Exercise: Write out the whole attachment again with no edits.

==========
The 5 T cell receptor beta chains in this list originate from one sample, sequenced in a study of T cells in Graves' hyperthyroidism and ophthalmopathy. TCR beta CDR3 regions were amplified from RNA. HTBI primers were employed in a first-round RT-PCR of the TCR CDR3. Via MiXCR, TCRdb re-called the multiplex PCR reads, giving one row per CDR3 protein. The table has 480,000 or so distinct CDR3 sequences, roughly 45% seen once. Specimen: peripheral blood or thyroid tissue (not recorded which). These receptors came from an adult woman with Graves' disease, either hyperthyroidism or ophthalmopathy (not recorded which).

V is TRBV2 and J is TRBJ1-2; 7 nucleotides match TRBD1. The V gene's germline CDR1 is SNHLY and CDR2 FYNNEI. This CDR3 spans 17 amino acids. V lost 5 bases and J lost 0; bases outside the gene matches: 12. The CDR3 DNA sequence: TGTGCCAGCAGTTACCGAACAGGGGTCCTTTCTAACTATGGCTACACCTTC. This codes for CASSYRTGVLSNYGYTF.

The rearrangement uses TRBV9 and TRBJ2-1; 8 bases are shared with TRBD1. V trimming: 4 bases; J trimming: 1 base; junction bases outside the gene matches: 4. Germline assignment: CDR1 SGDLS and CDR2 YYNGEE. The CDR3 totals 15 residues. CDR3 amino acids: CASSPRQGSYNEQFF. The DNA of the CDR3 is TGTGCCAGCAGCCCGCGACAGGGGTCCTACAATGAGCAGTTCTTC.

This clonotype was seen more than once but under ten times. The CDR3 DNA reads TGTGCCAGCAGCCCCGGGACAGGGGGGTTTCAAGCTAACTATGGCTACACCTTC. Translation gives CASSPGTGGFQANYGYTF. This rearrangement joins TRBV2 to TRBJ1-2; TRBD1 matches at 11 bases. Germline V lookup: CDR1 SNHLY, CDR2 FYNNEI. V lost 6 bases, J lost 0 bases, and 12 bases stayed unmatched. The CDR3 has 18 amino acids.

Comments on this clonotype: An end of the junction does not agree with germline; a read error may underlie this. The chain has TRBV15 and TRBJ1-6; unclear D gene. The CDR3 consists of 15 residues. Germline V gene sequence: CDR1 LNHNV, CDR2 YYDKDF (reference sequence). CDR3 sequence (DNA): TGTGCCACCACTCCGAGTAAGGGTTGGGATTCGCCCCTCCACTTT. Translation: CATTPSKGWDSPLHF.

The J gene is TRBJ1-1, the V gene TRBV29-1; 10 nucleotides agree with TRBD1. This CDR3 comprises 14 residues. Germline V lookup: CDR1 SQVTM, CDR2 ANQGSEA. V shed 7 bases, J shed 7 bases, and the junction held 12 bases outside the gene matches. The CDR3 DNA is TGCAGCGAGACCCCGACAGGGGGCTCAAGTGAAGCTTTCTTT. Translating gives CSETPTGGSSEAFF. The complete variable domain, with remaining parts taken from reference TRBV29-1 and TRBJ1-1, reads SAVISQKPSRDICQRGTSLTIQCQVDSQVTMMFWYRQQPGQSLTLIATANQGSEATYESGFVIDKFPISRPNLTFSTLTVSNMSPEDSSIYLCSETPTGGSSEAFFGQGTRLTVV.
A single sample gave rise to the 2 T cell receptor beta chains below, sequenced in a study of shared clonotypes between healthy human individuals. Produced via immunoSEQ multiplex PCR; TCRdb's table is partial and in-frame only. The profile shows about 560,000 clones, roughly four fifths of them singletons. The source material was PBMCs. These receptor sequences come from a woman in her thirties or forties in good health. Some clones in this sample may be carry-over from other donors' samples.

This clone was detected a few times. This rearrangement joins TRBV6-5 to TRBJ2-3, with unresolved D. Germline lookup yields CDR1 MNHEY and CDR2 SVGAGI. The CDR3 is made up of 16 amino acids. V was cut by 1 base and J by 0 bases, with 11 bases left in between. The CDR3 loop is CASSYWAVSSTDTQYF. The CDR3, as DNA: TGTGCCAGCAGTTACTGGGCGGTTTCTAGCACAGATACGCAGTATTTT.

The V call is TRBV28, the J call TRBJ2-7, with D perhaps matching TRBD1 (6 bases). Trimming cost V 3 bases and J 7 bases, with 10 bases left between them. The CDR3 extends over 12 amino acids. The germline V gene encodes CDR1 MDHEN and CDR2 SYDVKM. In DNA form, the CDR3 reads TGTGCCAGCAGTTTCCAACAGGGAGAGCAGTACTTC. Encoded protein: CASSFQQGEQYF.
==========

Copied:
The 5 T cell receptor beta chains in this list originate from one sample, sequenced in a study of T cells in Graves' hyperthyroidism and ophthalmopathy. TCR beta CDR3 regions were amplified from RNA. HTBI primers were employed in a first-round RT-PCR of the TCR CDR3. Via MiXCR, TCRdb re-called the multiplex PCR reads, giving one row per CDR3 protein. The table has 480,000 or so distinct CDR3 sequences, roughly 45% seen once. Specimen: peripheral blood or thyroid tissue (not recorded which). These receptors came from an adult woman with Graves' disease, either hyperthyroidism or ophthalmopathy (not recorded which).

V is TRBV2 and J is TRBJ1-2; 7 nucleotides match TRBD1. The V gene's germline CDR1 is SNHLY and CDR2 FYNNEI. This CDR3 spans 17 amino acids. V lost 5 bases and J lost 0; bases outside the gene matches: 12. The CDR3 DNA sequence: TGTGCCAGCAGTTACCGAACAGGGGTCCTTTCTAACTATGGCTACACCTTC. This codes for CASSYRTGVLSNYGYTF.

The rearrangement uses TRBV9 and TRBJ2-1; 8 bases are shared with TRBD1. V trimming: 4 bases; J trimming: 1 base; junction bases outside the gene matches: 4. Germline assignment: CDR1 SGDLS and CDR2 YYNGEE. The CDR3 totals 15 residues. CDR3 amino acids: CASSPRQGSYNEQFF. The DNA of the CDR3 is TGTGCCAGCAGCCCGCGACAGGGGTCCTACAATGAGCAGTTCTTC.

This clonotype was seen more than once but under ten times. The CDR3 DNA reads TGTGCCAGCAGCCCCGGGACAGGGGGGTTTCAAGCTAACTATGGCTACACCTTC. Translation gives CASSPGTGGFQANYGYTF. This rearrangement joins TRBV2 to TRBJ1-2; TRBD1 matches at 11 bases. Germline V lookup: CDR1 SNHLY, CDR2 FYNNEI. V lost 6 bases, J lost 0 bases, and 12 bases stayed unmatched. The CDR3 has 18 amino acids.

Comments on this clonotype: An end of the junction does not agree with germline; a read error may underlie this. The chain has TRBV15 and TRBJ1-6; unclear D gene. The CDR3 consists of 15 residues. Germline V gene sequence: CDR1 LNHNV, CDR2 YYDKDF (reference sequence). CDR3 sequence (DNA): TGTGCCACCACTCCGAGTAAGGGTTGGGATTCGCCCCTCCACTTT. Translation: CATTPSKGWDSPLHF.

The J gene is TRBJ1-1, the V gene TRBV29-1; 10 nucleotides agree with TRBD1. This CDR3 comprises 14 residues. Germline V lookup: CDR1 SQVTM, CDR2 ANQGSEA. V shed 7 bases, J shed 7 bases, and the junction held 12 bases outside the gene matches. The CDR3 DNA is TGCAGCGAGACCCCGACAGGGGGCTCAAGTGAAGCTTTCTTT. Translating gives CSETPTGGSSEAFF. The complete variable domain, with remaining parts taken from reference TRBV29-1 and TRBJ1-1, reads SAVISQKPSRDICQRGTSLTIQCQVDSQVTMMFWYRQQPGQSLTLIATANQGSEATYESGFVIDKFPISRPNLTFSTLTVSNMSPEDSSIYLCSETPTGGSSEAFFGQGTRLTVV.
A single sample gave rise to the 2 T cell receptor beta chains below, sequenced in a study of shared clonotypes between healthy human individuals. Produced via immunoSEQ multiplex PCR; TCRdb's table is partial and in-frame only. The profile shows about 560,000 clones, roughly four fifths of them singletons. The source material was PBMCs. These receptor sequences come from a woman in her thirties or forties in good health. Some clones in this sample may be carry-over from other donors' samples.

This clone was detected a few times. This rearrangement joins TRBV6-5 to TRBJ2-3, with unresolved D. Germline lookup yields CDR1 MNHEY and CDR2 SVGAGI. The CDR3 is made up of 16 amino acids. V was cut by 1 base and J by 0 bases, with 11 bases left in between. The CDR3 loop is CASSYWAVSSTDTQYF. The CDR3, as DNA: TGTGCCAGCAGTTACTGGGCGGTTTCTAGCACAGATACGCAGTATTTT.

The V call is TRBV28, the J call TRBJ2-7, with D perhaps matching TRBD1 (6 bases). Trimming cost V 3 bases and J 7 bases, with 10 bases left between them. The CDR3 extends over 12 amino acids. The germline V gene encodes CDR1 MDHEN and CDR2 SYDVKM. In DNA form, the CDR3 reads TGTGCCAGCAGTTTCCAACAGGGAGAGCAGTACTTC. Encoded protein: CASSFQQGEQYF.